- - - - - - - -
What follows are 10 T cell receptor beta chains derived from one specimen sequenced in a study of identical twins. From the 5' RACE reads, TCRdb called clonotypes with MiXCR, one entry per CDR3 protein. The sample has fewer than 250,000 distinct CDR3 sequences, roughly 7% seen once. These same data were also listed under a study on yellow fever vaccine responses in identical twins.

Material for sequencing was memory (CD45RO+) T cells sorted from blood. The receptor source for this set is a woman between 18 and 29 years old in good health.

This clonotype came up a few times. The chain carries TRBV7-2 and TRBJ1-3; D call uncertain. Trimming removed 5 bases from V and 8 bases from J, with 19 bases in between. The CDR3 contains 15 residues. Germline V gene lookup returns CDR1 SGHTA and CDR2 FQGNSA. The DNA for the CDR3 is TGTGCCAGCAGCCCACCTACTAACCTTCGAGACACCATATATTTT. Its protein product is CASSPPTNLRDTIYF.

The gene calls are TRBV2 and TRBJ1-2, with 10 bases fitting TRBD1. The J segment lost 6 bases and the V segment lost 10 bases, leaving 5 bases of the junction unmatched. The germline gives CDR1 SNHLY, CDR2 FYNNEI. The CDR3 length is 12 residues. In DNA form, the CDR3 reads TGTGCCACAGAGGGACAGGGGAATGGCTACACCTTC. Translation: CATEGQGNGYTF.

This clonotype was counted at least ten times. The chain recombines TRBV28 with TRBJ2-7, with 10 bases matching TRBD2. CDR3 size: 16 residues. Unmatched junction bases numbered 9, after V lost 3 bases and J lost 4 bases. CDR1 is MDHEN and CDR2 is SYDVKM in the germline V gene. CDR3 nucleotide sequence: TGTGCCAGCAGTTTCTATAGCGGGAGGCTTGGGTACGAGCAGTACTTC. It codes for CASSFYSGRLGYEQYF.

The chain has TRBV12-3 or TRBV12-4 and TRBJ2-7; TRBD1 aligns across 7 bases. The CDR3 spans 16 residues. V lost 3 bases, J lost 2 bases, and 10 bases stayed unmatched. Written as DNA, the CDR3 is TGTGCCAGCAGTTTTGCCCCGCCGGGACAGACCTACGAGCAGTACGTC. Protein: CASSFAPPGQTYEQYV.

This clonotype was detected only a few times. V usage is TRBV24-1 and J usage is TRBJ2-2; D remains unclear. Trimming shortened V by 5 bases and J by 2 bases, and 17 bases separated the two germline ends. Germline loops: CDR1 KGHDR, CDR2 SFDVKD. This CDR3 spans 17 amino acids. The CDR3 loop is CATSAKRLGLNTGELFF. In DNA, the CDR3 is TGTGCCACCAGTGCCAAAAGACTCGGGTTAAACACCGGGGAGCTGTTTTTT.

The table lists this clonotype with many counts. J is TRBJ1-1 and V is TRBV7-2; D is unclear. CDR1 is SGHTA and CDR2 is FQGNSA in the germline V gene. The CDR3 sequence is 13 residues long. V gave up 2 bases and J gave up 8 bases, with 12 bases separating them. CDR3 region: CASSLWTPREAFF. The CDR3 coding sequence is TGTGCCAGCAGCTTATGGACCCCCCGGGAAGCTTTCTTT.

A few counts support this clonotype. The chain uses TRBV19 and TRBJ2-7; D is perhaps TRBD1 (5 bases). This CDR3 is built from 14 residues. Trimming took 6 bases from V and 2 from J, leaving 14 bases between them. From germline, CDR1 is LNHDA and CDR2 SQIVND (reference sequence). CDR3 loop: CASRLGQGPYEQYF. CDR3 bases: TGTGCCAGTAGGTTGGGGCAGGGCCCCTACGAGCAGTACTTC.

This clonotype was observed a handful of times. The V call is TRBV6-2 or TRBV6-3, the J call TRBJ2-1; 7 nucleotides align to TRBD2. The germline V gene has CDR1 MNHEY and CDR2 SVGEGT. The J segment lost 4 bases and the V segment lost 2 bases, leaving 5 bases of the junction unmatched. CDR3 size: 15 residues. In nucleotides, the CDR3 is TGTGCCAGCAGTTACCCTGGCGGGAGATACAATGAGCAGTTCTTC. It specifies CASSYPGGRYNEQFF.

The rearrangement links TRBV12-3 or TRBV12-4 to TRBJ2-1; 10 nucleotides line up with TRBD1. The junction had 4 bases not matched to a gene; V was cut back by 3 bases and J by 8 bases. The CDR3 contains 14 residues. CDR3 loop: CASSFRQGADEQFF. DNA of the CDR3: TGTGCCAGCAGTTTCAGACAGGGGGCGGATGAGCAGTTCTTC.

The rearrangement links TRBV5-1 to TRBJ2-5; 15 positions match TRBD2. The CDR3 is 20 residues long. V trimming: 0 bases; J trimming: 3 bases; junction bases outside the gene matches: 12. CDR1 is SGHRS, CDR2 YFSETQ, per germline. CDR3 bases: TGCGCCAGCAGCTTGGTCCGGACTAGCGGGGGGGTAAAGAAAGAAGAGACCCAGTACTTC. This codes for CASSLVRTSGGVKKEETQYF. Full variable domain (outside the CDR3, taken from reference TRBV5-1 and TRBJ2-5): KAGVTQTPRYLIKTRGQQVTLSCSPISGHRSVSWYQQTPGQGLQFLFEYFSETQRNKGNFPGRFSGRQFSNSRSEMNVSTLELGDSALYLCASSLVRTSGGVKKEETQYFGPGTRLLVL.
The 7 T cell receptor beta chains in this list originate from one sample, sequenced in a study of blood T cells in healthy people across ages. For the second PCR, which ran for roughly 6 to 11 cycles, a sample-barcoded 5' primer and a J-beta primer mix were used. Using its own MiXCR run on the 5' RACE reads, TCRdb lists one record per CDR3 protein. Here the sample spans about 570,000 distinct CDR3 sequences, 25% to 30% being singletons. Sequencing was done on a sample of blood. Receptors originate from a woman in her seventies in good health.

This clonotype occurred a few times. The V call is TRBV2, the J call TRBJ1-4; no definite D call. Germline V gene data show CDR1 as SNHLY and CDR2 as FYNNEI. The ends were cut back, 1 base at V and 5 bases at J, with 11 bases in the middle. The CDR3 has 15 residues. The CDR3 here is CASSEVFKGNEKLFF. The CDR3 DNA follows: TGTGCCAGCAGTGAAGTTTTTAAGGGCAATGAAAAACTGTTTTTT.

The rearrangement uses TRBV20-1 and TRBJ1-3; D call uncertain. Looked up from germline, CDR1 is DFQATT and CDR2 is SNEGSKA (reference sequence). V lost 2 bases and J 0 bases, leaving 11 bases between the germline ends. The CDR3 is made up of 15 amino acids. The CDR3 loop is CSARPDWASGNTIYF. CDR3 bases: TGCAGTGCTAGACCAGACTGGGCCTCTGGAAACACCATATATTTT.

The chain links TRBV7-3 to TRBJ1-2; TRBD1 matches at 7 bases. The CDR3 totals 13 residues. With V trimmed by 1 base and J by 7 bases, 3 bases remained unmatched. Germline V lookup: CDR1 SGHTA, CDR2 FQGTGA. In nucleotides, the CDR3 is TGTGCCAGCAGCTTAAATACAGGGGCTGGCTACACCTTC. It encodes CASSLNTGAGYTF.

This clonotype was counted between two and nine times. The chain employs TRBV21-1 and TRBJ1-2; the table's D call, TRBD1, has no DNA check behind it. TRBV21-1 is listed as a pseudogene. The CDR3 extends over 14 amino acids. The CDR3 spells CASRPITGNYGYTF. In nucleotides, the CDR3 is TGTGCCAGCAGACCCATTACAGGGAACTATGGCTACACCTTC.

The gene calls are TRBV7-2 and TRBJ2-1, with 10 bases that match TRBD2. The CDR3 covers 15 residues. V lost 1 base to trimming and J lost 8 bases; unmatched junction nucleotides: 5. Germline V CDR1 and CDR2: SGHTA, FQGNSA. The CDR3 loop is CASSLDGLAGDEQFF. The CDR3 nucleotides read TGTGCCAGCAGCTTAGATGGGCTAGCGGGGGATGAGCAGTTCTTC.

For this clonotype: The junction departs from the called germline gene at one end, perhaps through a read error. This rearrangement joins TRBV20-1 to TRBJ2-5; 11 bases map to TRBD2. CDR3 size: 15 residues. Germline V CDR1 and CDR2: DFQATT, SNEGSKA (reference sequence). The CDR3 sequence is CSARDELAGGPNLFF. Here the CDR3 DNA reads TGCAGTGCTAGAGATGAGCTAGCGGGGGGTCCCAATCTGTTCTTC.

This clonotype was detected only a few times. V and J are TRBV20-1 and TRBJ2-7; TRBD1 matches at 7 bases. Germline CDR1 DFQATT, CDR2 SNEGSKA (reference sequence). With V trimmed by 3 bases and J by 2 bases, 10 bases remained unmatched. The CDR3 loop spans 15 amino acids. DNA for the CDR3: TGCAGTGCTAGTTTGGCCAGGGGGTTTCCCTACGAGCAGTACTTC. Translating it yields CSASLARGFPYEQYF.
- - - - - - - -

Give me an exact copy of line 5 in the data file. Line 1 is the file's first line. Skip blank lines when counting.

This clonotype was counted at least ten times. The chain recombines TRBV28 with TRBJ2-7, with 10 bases matching TRBD2. CDR3 size: 16 residues. Unmatched junction bases numbered 9, after V lost 3 bases and J lost 4 bases. CDR1 is MDHEN and CDR2 is SYDVKM in the germline V gene. CDR3 nucleotide sequence: TGTGCCAGCAGTTTCTATAGCGGGAGGCTTGGGTACGAGCAGTACTTC. It codes for CASSFYSGRLGYEQYF.